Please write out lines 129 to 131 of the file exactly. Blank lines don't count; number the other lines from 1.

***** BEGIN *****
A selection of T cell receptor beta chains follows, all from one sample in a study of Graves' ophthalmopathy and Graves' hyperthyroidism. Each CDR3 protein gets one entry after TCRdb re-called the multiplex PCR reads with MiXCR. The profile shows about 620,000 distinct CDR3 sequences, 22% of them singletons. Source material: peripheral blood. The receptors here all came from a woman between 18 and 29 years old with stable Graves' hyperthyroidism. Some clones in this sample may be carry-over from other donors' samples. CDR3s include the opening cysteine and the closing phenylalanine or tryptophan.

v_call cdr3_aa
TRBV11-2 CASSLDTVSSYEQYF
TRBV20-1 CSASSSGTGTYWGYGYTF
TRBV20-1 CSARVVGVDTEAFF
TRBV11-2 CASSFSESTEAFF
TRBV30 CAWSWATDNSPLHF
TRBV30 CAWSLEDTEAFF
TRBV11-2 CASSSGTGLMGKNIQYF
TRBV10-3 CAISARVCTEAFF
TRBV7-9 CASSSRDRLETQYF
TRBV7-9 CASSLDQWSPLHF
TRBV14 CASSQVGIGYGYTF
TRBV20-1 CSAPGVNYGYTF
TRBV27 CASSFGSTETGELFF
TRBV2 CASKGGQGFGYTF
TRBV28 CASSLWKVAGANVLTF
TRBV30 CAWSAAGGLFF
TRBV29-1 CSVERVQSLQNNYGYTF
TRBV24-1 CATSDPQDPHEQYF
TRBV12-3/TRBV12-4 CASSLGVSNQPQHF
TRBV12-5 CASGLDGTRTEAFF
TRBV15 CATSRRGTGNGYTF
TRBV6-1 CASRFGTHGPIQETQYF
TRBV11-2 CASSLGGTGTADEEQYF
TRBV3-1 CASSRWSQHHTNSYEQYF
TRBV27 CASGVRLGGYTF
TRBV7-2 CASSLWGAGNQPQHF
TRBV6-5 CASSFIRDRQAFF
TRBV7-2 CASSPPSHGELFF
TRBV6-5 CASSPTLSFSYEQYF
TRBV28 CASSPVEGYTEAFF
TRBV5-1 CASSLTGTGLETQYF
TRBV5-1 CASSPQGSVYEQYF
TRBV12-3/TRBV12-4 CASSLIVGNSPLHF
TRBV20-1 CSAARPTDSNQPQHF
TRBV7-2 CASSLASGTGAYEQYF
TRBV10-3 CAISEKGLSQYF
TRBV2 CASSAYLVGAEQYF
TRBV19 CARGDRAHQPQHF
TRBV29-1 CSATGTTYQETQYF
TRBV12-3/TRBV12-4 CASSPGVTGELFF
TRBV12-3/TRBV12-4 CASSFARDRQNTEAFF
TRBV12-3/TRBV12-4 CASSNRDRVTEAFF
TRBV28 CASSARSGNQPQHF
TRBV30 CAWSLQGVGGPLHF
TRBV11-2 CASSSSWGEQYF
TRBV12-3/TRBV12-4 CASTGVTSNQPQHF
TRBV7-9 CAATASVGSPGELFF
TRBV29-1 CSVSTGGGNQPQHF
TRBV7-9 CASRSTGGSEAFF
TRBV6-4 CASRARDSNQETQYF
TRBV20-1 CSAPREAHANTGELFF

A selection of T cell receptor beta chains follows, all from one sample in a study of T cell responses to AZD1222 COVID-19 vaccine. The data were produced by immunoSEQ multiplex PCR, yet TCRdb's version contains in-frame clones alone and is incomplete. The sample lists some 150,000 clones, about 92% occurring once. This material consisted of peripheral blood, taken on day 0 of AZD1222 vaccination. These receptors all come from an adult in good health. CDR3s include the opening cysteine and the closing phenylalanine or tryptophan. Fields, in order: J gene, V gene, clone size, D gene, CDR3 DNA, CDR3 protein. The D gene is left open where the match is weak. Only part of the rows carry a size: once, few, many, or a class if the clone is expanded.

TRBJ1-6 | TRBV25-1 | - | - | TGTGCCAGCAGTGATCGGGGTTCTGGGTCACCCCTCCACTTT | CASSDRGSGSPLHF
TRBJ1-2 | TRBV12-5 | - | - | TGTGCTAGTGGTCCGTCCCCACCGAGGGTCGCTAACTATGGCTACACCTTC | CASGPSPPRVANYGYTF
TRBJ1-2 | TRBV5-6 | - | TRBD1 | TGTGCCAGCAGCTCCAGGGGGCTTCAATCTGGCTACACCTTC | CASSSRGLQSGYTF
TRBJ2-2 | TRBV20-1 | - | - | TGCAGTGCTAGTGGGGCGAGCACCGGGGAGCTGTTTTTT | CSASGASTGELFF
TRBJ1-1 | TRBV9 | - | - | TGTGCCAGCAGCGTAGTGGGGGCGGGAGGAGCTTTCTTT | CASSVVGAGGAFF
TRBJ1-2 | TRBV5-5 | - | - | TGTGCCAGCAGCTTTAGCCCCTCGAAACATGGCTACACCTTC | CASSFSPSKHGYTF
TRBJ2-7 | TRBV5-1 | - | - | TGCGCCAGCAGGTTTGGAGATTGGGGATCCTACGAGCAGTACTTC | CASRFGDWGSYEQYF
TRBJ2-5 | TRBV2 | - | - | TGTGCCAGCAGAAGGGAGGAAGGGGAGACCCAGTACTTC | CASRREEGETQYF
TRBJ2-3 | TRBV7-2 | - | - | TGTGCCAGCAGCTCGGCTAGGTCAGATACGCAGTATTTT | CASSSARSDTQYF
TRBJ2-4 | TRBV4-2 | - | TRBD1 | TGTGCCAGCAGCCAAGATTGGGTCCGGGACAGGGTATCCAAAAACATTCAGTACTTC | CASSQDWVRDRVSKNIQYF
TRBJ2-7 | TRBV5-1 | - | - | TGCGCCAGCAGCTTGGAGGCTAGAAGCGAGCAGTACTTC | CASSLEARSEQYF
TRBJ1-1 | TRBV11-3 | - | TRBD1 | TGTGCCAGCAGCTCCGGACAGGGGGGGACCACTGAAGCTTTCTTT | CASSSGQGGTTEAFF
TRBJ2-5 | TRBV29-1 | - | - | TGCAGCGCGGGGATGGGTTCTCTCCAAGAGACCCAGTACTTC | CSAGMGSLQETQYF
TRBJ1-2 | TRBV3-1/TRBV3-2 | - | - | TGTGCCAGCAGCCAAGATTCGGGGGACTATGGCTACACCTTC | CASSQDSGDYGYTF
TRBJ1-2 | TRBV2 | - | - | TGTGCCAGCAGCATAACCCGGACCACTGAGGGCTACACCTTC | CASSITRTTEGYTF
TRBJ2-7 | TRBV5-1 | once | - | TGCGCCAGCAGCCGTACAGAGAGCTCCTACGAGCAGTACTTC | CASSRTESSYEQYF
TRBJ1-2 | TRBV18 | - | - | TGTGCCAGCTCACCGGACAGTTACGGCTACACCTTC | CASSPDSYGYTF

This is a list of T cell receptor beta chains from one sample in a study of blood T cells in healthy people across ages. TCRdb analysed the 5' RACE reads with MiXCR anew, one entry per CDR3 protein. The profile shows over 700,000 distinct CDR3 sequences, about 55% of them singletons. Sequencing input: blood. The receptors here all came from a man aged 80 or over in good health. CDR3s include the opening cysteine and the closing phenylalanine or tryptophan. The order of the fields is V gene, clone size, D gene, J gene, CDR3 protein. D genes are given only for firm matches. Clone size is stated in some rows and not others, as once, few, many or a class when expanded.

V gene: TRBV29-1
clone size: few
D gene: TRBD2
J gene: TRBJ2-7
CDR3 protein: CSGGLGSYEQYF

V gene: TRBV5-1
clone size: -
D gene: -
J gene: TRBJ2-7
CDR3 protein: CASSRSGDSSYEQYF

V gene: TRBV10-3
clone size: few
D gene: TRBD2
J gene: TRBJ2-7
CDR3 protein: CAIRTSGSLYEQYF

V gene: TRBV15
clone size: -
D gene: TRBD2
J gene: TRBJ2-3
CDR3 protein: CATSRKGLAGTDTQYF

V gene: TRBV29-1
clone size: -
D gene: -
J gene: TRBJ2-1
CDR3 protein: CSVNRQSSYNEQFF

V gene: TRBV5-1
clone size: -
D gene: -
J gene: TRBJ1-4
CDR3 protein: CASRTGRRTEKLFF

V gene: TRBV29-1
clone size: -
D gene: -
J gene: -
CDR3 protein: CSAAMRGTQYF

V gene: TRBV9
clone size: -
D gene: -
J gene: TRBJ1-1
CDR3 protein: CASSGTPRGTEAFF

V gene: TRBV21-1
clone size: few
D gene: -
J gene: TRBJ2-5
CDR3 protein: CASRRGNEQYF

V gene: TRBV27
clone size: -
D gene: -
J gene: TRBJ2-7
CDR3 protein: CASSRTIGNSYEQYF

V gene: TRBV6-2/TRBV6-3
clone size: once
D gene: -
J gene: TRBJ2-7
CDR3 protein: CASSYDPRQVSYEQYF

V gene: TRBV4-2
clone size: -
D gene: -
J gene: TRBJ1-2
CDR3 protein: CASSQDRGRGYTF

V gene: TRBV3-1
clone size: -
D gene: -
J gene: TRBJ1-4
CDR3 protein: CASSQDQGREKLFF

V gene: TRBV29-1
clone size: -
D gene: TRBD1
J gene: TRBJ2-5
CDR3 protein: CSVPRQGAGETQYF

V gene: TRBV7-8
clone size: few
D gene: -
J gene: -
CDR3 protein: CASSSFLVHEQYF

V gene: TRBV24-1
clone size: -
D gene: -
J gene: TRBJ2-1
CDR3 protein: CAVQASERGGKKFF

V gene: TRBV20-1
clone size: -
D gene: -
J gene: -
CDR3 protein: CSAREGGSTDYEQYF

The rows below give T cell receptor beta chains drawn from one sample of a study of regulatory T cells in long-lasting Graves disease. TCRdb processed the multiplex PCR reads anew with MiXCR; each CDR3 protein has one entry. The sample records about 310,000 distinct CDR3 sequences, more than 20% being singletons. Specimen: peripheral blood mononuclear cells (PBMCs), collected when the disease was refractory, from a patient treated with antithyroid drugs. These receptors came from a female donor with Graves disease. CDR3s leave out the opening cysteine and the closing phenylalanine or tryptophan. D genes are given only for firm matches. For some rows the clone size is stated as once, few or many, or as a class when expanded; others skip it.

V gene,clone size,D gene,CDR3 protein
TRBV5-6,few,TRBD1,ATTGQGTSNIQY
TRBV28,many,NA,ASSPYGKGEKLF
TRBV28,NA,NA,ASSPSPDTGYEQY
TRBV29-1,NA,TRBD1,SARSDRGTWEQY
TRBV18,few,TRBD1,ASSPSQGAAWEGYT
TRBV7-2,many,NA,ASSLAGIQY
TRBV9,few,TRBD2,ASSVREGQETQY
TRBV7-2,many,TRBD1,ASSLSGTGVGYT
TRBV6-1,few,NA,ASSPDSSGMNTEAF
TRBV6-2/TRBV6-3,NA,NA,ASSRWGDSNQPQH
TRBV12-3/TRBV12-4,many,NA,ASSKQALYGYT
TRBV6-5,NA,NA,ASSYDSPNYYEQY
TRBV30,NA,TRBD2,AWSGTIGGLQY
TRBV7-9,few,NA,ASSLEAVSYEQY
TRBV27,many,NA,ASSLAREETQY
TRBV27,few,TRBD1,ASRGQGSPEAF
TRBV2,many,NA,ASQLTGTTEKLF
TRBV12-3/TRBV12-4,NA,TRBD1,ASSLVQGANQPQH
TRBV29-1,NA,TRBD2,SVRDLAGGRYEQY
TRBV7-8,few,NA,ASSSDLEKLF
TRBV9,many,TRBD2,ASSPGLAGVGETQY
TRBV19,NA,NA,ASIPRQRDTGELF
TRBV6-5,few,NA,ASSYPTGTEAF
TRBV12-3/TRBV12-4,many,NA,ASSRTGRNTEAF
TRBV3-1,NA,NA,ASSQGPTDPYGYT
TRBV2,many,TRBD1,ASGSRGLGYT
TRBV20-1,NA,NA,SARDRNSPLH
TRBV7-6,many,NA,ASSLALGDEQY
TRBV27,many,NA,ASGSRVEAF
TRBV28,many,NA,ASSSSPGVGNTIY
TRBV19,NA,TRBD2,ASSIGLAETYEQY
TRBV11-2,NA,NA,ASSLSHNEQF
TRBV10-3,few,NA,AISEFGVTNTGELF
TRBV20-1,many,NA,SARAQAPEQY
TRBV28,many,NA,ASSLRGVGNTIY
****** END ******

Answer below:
clone size: -
D gene: -
J gene: TRBJ1-2